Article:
Having just gotten back from vacation and wanting to ride something different Mike suggested we do section of a ride that a friend of his did the previous weekend. The friend rode 130+ miles but Mike only wanted to ride around half that distance and then go back to his house to cool off in the pool and drink some beers since it was going to be a scorcher of a day. The route that he picked had us leaving from his house and heading up to Millerton, NY and then coming back on the Harlem Valley Rail Trail and then back roads back to his house.
Of course, as most of my cycling friends know, when I see an intended route I am liable to make changes to it and of course I couldn't help but change this one. I modified the route so that we would go north of Millerton, ride up to Boston Corners and come back on the new section of the HVRT that just opened this spring (Millerton to Boston Corners). I always have a cycling agenda.
On the way up to Sharon we met up with Steve, on the right, who told us he lives on Westwoods Road No 1. If you have ever ridden this road you will recall that it's brutal, dirt road climb up the backside of Skiff Mountain. Steve told us that he usually drives down the hill and parks at the bottom so that he doesn't have to climb back up after big ride. That's pretty smart. Steve was meeting a friend in Sharon who was going to ride Deep Hollow into Millbrook. We parted with Steve and Mike and I continued north.
The entire ride to Boston Corners it was partly sunny but really more cloudy than sunny and while humid it wasn't really that bad. Riding along the west side of the Taconics we could look west and see the whole Harlem Valley. One striking thing that caught my attention was the impact of the gypsy moth caterpillar infestation taking place and how big swaths of trees were denuded by these horrible pests. At the HVRT crossing at Undermountain Road we turned south and started riding the new section of the trail.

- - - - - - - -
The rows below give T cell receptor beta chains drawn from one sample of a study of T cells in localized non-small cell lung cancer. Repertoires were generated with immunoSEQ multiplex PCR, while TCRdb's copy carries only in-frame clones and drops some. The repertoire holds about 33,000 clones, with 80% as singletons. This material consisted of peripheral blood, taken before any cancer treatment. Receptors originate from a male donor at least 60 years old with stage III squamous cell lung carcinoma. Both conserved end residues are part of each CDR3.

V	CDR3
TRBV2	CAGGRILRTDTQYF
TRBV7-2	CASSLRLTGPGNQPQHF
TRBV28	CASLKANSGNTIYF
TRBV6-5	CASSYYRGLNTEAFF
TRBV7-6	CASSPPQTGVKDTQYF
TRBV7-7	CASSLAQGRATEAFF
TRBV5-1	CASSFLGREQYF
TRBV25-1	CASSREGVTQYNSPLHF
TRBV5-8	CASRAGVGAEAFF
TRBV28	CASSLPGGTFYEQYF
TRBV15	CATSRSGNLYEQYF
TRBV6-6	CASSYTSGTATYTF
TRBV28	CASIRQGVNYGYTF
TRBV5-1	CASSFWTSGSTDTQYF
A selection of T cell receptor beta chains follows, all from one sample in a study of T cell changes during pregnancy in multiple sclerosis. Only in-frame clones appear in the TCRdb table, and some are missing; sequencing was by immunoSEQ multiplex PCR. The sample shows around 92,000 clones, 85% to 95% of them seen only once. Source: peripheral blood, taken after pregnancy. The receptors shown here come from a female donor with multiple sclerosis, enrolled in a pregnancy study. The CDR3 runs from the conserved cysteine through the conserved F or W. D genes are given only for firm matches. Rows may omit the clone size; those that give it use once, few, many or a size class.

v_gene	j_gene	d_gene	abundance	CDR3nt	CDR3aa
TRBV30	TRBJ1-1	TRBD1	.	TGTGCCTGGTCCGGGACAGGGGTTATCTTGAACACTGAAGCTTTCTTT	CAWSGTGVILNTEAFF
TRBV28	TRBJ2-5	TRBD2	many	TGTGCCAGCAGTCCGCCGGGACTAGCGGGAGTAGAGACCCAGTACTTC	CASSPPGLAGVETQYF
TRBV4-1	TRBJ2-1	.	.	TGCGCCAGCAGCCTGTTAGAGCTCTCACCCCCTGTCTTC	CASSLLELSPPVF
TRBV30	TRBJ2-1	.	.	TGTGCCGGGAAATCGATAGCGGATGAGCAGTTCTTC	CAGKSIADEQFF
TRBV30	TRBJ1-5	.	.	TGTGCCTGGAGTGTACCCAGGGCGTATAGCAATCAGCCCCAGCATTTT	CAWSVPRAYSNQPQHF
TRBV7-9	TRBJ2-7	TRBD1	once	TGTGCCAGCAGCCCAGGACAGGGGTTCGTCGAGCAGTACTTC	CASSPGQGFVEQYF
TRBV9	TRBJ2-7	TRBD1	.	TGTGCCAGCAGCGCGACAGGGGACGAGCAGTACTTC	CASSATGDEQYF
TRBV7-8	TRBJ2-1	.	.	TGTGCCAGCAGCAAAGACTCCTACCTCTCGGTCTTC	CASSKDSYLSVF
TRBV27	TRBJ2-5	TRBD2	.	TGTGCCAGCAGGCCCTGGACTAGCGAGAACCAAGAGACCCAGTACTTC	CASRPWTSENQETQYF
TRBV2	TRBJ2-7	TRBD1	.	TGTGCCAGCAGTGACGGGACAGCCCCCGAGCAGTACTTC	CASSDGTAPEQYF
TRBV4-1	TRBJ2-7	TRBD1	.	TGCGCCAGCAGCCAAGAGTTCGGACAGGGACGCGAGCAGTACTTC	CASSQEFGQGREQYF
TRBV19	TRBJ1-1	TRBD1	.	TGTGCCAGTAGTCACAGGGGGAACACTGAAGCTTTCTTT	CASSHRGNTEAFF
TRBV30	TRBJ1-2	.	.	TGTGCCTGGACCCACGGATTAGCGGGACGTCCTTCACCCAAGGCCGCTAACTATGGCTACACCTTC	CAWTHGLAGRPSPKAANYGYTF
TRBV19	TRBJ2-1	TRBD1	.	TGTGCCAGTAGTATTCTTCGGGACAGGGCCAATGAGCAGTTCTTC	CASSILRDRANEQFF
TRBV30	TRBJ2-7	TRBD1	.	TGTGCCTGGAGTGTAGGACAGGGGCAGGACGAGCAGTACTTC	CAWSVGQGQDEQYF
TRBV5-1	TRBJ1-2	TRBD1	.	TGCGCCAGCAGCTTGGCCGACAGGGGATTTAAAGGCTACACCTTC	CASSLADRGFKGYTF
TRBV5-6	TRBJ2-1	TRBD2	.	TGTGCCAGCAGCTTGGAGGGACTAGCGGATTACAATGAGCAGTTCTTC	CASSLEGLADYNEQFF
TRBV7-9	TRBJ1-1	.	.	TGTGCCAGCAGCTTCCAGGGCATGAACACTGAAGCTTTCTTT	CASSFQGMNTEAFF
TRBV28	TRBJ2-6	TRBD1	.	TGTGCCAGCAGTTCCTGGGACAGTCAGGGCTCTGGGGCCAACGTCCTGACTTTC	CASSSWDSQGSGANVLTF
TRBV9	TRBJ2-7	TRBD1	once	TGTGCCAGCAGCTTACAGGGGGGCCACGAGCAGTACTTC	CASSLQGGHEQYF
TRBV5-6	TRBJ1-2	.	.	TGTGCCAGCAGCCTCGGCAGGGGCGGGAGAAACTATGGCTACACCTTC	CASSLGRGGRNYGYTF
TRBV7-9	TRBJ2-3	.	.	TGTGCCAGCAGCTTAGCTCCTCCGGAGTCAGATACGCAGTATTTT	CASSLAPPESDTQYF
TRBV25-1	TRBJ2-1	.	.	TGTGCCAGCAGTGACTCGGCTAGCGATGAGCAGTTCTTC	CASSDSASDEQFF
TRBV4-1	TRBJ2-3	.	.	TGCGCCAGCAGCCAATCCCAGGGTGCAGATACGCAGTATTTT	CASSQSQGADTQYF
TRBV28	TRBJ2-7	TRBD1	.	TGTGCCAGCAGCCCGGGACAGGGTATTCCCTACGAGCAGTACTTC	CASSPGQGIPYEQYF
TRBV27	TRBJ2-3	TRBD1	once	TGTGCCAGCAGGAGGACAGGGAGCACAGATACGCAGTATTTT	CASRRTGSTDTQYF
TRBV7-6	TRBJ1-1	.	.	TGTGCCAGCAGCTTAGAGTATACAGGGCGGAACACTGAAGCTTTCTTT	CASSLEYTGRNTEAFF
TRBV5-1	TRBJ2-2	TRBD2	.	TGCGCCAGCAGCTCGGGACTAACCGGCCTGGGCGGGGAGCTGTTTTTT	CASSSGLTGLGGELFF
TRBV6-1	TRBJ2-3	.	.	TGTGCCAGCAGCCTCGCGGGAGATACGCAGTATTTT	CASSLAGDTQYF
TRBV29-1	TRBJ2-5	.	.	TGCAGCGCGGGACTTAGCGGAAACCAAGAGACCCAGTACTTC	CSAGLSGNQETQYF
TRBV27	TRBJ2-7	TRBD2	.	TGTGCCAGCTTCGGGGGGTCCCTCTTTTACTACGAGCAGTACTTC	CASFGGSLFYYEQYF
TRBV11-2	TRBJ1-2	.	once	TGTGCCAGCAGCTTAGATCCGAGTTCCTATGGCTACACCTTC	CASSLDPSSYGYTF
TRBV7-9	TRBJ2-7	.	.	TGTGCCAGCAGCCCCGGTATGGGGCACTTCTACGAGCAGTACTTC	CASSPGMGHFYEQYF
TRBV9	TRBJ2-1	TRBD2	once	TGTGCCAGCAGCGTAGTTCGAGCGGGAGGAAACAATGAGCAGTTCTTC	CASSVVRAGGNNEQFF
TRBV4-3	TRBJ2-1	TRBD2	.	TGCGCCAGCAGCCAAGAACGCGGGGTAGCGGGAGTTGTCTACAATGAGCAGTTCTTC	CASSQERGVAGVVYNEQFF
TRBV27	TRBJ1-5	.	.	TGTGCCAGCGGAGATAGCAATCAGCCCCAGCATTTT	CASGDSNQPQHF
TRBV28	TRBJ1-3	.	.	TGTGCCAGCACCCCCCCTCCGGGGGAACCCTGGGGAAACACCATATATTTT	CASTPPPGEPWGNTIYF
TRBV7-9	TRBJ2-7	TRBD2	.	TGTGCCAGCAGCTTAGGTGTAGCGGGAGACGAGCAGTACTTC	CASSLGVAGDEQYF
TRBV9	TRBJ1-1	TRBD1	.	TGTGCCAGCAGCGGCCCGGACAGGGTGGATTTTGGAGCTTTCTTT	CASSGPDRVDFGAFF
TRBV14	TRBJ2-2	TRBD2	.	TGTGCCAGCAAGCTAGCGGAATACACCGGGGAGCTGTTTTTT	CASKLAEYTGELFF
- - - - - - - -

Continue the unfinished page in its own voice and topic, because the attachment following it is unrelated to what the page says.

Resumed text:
The start of the trail was getting choked by vegetation growing on the sides and there were all these caution signs about ticks and Lyme Disease. Well, if you cut the vegetation back I don't think you would really have to worry about the ticks. This section of the trail also has a lot of boardwalks through the wet areas. What's cool in the picture above is the trail is running on the Harlem Valley roadbed and 20 yards to the east is the old Central New England roadbed.
One thing that I happened to notice quite a bit on the rail trail was there were pairs of men riding, where one guy was on a blingy road bike and the other on an Old Crappy Ten Speed. Another noticeable combination of cyclists was a guy (husband?) on a nice road bike and a woman on an eBike (wife?). Then there were the eBikers. We saw quite a few headed north.
I was surprised that there weren't a lot of trains at the Wassiac MetroNorth Station. There was only this train at the platform and nothing in the yard. Normally, there's at least 3 or 4 trains in the yard.
After crossing the driveway to the Train Station, I thought we would have to jump out onto Route 22 but there was more trail that continues south! I had seen RWGPS recognize this but never knew there was an actual connector to Wassaic.
Here is yet another example of a Rail with Trail, an active line at that, in New York State while Connecticut continues to sit on it's thumb with the Maybrook line into Danbury.
Last weekend, a cycling acquaintance of mine was riding up this way and took a bunch of pictures of this new bike shop in Wassaic so I had to see it for myself. It's called Wassaic Commons.
It's more of a recycled, cycle shop but the owner, whose name is Rod, said he is moving the bike shop further into the building and the section here where the bikes are currently being stored is to become a cafe. That will be awesome if it comes to pass. Then you can ride the rail trail and come here for a bite to eat.
Rod had pretty nice Bianchi San Jose in the shop that reminded me of mine - I should have never old that bike. I ended up buying an Origin8 Streamline pinger for the Ti-Stick.